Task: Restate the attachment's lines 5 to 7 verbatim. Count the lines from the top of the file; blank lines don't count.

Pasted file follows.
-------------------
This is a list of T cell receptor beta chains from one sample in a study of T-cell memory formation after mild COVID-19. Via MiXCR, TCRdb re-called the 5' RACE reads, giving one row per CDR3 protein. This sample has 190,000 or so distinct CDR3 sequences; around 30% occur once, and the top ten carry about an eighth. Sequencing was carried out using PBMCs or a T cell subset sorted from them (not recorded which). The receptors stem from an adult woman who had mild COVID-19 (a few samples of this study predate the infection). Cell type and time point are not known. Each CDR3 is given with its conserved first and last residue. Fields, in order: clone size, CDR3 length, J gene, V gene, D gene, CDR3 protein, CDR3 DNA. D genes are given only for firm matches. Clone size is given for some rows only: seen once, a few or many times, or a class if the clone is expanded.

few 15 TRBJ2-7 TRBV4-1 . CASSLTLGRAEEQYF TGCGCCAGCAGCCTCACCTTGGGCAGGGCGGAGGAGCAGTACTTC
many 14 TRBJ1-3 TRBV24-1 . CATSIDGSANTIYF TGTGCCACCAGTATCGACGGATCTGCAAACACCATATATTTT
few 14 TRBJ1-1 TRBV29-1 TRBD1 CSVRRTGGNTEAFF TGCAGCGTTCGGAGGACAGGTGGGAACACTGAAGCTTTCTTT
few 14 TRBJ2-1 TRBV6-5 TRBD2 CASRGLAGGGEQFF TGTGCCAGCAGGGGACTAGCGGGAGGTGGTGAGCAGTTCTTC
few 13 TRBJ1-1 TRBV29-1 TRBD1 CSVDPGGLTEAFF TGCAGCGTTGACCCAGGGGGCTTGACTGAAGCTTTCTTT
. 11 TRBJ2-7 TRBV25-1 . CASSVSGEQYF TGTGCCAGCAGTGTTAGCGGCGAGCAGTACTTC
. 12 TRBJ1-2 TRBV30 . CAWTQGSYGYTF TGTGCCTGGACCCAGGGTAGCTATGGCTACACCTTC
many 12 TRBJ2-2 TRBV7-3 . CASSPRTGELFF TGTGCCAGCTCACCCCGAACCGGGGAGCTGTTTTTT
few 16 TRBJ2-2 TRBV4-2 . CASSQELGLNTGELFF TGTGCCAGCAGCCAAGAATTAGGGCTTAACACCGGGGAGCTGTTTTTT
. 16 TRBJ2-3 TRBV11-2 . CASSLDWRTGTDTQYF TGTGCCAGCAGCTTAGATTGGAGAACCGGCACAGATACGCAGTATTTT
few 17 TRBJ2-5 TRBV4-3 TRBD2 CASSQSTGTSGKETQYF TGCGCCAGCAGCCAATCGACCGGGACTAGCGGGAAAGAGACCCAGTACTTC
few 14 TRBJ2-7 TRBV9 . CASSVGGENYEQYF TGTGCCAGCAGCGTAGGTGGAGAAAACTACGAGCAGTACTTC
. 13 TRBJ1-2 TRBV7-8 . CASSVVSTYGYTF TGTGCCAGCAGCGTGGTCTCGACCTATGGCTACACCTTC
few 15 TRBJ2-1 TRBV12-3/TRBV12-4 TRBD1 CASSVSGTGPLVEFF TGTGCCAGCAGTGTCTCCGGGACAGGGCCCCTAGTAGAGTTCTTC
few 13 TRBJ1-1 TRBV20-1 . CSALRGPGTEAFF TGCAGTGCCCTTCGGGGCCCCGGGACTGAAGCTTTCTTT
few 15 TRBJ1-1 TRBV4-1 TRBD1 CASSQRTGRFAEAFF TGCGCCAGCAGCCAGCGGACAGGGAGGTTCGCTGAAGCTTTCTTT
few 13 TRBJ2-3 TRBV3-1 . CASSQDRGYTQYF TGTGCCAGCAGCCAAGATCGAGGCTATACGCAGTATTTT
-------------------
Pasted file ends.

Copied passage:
few 14 TRBJ2-1 TRBV6-5 TRBD2 CASRGLAGGGEQFF TGTGCCAGCAGGGGACTAGCGGGAGGTGGTGAGCAGTTCTTC
few 13 TRBJ1-1 TRBV29-1 TRBD1 CSVDPGGLTEAFF TGCAGCGTTGACCCAGGGGGCTTGACTGAAGCTTTCTTT
. 11 TRBJ2-7 TRBV25-1 . CASSVSGEQYF TGTGCCAGCAGTGTTAGCGGCGAGCAGTACTTC